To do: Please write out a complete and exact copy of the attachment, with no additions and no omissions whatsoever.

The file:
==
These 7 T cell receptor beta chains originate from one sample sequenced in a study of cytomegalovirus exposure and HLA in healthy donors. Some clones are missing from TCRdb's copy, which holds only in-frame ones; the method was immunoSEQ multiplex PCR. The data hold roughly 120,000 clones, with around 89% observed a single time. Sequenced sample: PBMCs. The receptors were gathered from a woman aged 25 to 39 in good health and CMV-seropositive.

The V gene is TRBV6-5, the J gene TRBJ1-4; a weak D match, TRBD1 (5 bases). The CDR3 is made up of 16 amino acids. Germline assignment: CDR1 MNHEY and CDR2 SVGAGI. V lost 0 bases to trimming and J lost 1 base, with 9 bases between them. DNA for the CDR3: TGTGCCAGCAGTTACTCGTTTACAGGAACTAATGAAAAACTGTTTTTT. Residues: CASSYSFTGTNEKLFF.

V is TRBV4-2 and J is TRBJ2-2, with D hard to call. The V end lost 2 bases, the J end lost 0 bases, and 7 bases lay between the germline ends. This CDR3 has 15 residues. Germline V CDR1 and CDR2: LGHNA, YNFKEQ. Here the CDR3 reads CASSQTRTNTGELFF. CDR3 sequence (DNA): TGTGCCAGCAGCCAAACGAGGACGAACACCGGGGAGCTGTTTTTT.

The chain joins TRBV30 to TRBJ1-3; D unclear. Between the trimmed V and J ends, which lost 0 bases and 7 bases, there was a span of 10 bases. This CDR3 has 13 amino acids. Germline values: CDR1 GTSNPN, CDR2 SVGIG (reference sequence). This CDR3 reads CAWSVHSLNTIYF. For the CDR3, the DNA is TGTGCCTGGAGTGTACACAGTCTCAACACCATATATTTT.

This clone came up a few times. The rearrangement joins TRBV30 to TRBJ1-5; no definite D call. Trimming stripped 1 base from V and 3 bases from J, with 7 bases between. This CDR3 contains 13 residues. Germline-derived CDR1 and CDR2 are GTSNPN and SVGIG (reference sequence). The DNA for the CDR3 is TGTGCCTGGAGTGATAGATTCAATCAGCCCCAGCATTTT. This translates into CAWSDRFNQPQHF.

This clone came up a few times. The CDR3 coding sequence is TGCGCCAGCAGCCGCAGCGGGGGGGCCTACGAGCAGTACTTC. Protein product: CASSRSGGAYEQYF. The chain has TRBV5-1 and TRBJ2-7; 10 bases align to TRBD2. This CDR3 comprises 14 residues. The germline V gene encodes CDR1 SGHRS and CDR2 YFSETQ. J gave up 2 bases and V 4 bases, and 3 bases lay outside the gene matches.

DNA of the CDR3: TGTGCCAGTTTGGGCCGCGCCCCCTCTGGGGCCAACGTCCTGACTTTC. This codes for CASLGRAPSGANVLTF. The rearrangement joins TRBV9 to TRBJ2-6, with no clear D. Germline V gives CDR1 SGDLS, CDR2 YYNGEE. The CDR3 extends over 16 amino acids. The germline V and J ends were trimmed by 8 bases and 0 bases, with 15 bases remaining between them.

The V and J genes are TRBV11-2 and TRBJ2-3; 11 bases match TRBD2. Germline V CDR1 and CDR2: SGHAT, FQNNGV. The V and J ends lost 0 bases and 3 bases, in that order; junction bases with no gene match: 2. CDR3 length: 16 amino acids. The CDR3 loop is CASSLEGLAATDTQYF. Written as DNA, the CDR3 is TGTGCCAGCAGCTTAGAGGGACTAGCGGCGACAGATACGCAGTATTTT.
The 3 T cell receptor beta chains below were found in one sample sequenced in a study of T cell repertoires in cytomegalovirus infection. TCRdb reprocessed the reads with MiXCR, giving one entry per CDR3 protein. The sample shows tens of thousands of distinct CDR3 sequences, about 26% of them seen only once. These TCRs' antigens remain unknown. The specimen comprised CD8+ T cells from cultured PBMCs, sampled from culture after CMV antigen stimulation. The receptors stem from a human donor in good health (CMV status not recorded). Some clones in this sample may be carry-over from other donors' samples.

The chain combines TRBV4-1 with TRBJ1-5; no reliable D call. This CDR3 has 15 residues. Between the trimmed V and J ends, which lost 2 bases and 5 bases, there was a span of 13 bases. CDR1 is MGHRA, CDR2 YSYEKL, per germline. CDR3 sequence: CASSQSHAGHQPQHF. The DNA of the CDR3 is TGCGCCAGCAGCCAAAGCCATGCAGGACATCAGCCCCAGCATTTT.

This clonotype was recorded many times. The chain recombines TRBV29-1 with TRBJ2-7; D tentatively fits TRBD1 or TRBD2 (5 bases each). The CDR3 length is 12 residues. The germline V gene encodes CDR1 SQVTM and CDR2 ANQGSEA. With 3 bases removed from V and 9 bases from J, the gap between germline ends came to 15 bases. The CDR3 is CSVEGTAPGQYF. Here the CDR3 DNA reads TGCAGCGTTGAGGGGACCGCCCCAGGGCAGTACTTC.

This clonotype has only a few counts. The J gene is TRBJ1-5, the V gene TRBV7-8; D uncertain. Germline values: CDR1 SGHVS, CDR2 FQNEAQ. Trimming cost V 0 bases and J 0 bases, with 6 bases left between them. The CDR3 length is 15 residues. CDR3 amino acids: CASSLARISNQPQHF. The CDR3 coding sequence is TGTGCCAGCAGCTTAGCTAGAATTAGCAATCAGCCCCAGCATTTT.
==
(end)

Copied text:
These 7 T cell receptor beta chains originate from one sample sequenced in a study of cytomegalovirus exposure and HLA in healthy donors. Some clones are missing from TCRdb's copy, which holds only in-frame ones; the method was immunoSEQ multiplex PCR. The data hold roughly 120,000 clones, with around 89% observed a single time. Sequenced sample: PBMCs. The receptors were gathered from a woman aged 25 to 39 in good health and CMV-seropositive.

The V gene is TRBV6-5, the J gene TRBJ1-4; a weak D match, TRBD1 (5 bases). The CDR3 is made up of 16 amino acids. Germline assignment: CDR1 MNHEY and CDR2 SVGAGI. V lost 0 bases to trimming and J lost 1 base, with 9 bases between them. DNA for the CDR3: TGTGCCAGCAGTTACTCGTTTACAGGAACTAATGAAAAACTGTTTTTT. Residues: CASSYSFTGTNEKLFF.

V is TRBV4-2 and J is TRBJ2-2, with D hard to call. The V end lost 2 bases, the J end lost 0 bases, and 7 bases lay between the germline ends. This CDR3 has 15 residues. Germline V CDR1 and CDR2: LGHNA, YNFKEQ. Here the CDR3 reads CASSQTRTNTGELFF. CDR3 sequence (DNA): TGTGCCAGCAGCCAAACGAGGACGAACACCGGGGAGCTGTTTTTT.

The chain joins TRBV30 to TRBJ1-3; D unclear. Between the trimmed V and J ends, which lost 0 bases and 7 bases, there was a span of 10 bases. This CDR3 has 13 amino acids. Germline values: CDR1 GTSNPN, CDR2 SVGIG (reference sequence). This CDR3 reads CAWSVHSLNTIYF. For the CDR3, the DNA is TGTGCCTGGAGTGTACACAGTCTCAACACCATATATTTT.

This clone came up a few times. The rearrangement joins TRBV30 to TRBJ1-5; no definite D call. Trimming stripped 1 base from V and 3 bases from J, with 7 bases between. This CDR3 contains 13 residues. Germline-derived CDR1 and CDR2 are GTSNPN and SVGIG (reference sequence). The DNA for the CDR3 is TGTGCCTGGAGTGATAGATTCAATCAGCCCCAGCATTTT. This translates into CAWSDRFNQPQHF.

This clone came up a few times. The CDR3 coding sequence is TGCGCCAGCAGCCGCAGCGGGGGGGCCTACGAGCAGTACTTC. Protein product: CASSRSGGAYEQYF. The chain has TRBV5-1 and TRBJ2-7; 10 bases align to TRBD2. This CDR3 comprises 14 residues. The germline V gene encodes CDR1 SGHRS and CDR2 YFSETQ. J gave up 2 bases and V 4 bases, and 3 bases lay outside the gene matches.

DNA of the CDR3: TGTGCCAGTTTGGGCCGCGCCCCCTCTGGGGCCAACGTCCTGACTTTC. This codes for CASLGRAPSGANVLTF. The rearrangement joins TRBV9 to TRBJ2-6, with no clear D. Germline V gives CDR1 SGDLS, CDR2 YYNGEE. The CDR3 extends over 16 amino acids. The germline V and J ends were trimmed by 8 bases and 0 bases, with 15 bases remaining between them.

The V and J genes are TRBV11-2 and TRBJ2-3; 11 bases match TRBD2. Germline V CDR1 and CDR2: SGHAT, FQNNGV. The V and J ends lost 0 bases and 3 bases, in that order; junction bases with no gene match: 2. CDR3 length: 16 amino acids. The CDR3 loop is CASSLEGLAATDTQYF. Written as DNA, the CDR3 is TGTGCCAGCAGCTTAGAGGGACTAGCGGCGACAGATACGCAGTATTTT.
The 3 T cell receptor beta chains below were found in one sample sequenced in a study of T cell repertoires in cytomegalovirus infection. TCRdb reprocessed the reads with MiXCR, giving one entry per CDR3 protein. The sample shows tens of thousands of distinct CDR3 sequences, about 26% of them seen only once. These TCRs' antigens remain unknown. The specimen comprised CD8+ T cells from cultured PBMCs, sampled from culture after CMV antigen stimulation. The receptors stem from a human donor in good health (CMV status not recorded). Some clones in this sample may be carry-over from other donors' samples.

The chain combines TRBV4-1 with TRBJ1-5; no reliable D call. This CDR3 has 15 residues. Between the trimmed V and J ends, which lost 2 bases and 5 bases, there was a span of 13 bases. CDR1 is MGHRA, CDR2 YSYEKL, per germline. CDR3 sequence: CASSQSHAGHQPQHF. The DNA of the CDR3 is TGCGCCAGCAGCCAAAGCCATGCAGGACATCAGCCCCAGCATTTT.

This clonotype was recorded many times. The chain recombines TRBV29-1 with TRBJ2-7; D tentatively fits TRBD1 or TRBD2 (5 bases each). The CDR3 length is 12 residues. The germline V gene encodes CDR1 SQVTM and CDR2 ANQGSEA. With 3 bases removed from V and 9 bases from J, the gap between germline ends came to 15 bases. The CDR3 is CSVEGTAPGQYF. Here the CDR3 DNA reads TGCAGCGTTGAGGGGACCGCCCCAGGGCAGTACTTC.

This clonotype has only a few counts. The J gene is TRBJ1-5, the V gene TRBV7-8; D uncertain. Germline values: CDR1 SGHVS, CDR2 FQNEAQ. Trimming cost V 0 bases and J 0 bases, with 6 bases left between them. The CDR3 length is 15 residues. CDR3 amino acids: CASSLARISNQPQHF. The CDR3 coding sequence is TGTGCCAGCAGCTTAGCTAGAATTAGCAATCAGCCCCAGCATTTT.